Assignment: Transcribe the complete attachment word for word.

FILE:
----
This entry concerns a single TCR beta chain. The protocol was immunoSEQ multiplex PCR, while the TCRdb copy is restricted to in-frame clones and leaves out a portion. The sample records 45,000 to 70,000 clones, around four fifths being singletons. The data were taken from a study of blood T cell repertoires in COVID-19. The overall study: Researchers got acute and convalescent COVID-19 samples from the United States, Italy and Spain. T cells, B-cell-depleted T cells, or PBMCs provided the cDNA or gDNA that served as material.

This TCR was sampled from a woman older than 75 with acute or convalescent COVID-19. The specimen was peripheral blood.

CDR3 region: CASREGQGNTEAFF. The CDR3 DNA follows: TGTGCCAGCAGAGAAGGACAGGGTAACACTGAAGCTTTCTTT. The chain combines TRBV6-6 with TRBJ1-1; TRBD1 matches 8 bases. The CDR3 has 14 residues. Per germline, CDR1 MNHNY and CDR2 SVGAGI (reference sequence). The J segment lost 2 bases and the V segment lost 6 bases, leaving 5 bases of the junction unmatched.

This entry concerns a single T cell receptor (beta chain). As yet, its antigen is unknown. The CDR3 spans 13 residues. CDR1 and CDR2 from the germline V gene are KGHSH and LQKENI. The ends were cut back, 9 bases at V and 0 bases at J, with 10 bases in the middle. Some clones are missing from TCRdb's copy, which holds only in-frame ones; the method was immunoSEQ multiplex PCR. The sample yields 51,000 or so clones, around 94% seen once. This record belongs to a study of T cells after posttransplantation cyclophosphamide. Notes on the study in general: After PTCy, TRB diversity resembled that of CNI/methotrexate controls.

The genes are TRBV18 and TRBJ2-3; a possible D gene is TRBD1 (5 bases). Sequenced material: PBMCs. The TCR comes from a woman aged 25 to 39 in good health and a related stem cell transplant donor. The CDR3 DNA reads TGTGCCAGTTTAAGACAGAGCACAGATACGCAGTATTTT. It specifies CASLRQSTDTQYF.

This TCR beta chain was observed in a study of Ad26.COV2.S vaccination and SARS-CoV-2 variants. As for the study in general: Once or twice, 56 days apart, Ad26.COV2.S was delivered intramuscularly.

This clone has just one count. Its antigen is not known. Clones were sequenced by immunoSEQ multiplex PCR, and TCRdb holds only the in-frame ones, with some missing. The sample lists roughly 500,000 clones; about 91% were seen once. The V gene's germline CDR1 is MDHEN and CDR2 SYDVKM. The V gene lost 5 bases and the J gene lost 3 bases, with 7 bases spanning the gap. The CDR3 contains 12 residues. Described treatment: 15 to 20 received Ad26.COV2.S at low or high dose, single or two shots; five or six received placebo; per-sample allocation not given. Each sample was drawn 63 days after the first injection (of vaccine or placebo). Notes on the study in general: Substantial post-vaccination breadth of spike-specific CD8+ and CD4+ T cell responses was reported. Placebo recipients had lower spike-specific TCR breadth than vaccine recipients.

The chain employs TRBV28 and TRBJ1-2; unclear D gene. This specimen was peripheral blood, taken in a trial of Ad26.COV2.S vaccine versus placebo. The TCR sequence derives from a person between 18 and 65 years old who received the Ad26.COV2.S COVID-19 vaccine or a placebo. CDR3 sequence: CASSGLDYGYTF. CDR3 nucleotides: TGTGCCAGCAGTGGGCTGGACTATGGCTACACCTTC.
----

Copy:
This entry concerns a single TCR beta chain. The protocol was immunoSEQ multiplex PCR, while the TCRdb copy is restricted to in-frame clones and leaves out a portion. The sample records 45,000 to 70,000 clones, around four fifths being singletons. The data were taken from a study of blood T cell repertoires in COVID-19. The overall study: Researchers got acute and convalescent COVID-19 samples from the United States, Italy and Spain. T cells, B-cell-depleted T cells, or PBMCs provided the cDNA or gDNA that served as material.

This TCR was sampled from a woman older than 75 with acute or convalescent COVID-19. The specimen was peripheral blood.

CDR3 region: CASREGQGNTEAFF. The CDR3 DNA follows: TGTGCCAGCAGAGAAGGACAGGGTAACACTGAAGCTTTCTTT. The chain combines TRBV6-6 with TRBJ1-1; TRBD1 matches 8 bases. The CDR3 has 14 residues. Per germline, CDR1 MNHNY and CDR2 SVGAGI (reference sequence). The J segment lost 2 bases and the V segment lost 6 bases, leaving 5 bases of the junction unmatched.

This entry concerns a single T cell receptor (beta chain). As yet, its antigen is unknown. The CDR3 spans 13 residues. CDR1 and CDR2 from the germline V gene are KGHSH and LQKENI. The ends were cut back, 9 bases at V and 0 bases at J, with 10 bases in the middle. Some clones are missing from TCRdb's copy, which holds only in-frame ones; the method was immunoSEQ multiplex PCR. The sample yields 51,000 or so clones, around 94% seen once. This record belongs to a study of T cells after posttransplantation cyclophosphamide. Notes on the study in general: After PTCy, TRB diversity resembled that of CNI/methotrexate controls.

The genes are TRBV18 and TRBJ2-3; a possible D gene is TRBD1 (5 bases). Sequenced material: PBMCs. The TCR comes from a woman aged 25 to 39 in good health and a related stem cell transplant donor. The CDR3 DNA reads TGTGCCAGTTTAAGACAGAGCACAGATACGCAGTATTTT. It specifies CASLRQSTDTQYF.

This TCR beta chain was observed in a study of Ad26.COV2.S vaccination and SARS-CoV-2 variants. As for the study in general: Once or twice, 56 days apart, Ad26.COV2.S was delivered intramuscularly.

This clone has just one count. Its antigen is not known. Clones were sequenced by immunoSEQ multiplex PCR, and TCRdb holds only the in-frame ones, with some missing. The sample lists roughly 500,000 clones; about 91% were seen once. The V gene's germline CDR1 is MDHEN and CDR2 SYDVKM. The V gene lost 5 bases and the J gene lost 3 bases, with 7 bases spanning the gap. The CDR3 contains 12 residues. Described treatment: 15 to 20 received Ad26.COV2.S at low or high dose, single or two shots; five or six received placebo; per-sample allocation not given. Each sample was drawn 63 days after the first injection (of vaccine or placebo). Notes on the study in general: Substantial post-vaccination breadth of spike-specific CD8+ and CD4+ T cell responses was reported. Placebo recipients had lower spike-specific TCR breadth than vaccine recipients.

The chain employs TRBV28 and TRBJ1-2; unclear D gene. This specimen was peripheral blood, taken in a trial of Ad26.COV2.S vaccine versus placebo. The TCR sequence derives from a person between 18 and 65 years old who received the Ad26.COV2.S COVID-19 vaccine or a placebo. CDR3 sequence: CASSGLDYGYTF. CDR3 nucleotides: TGTGCCAGCAGTGGGCTGGACTATGGCTACACCTTC.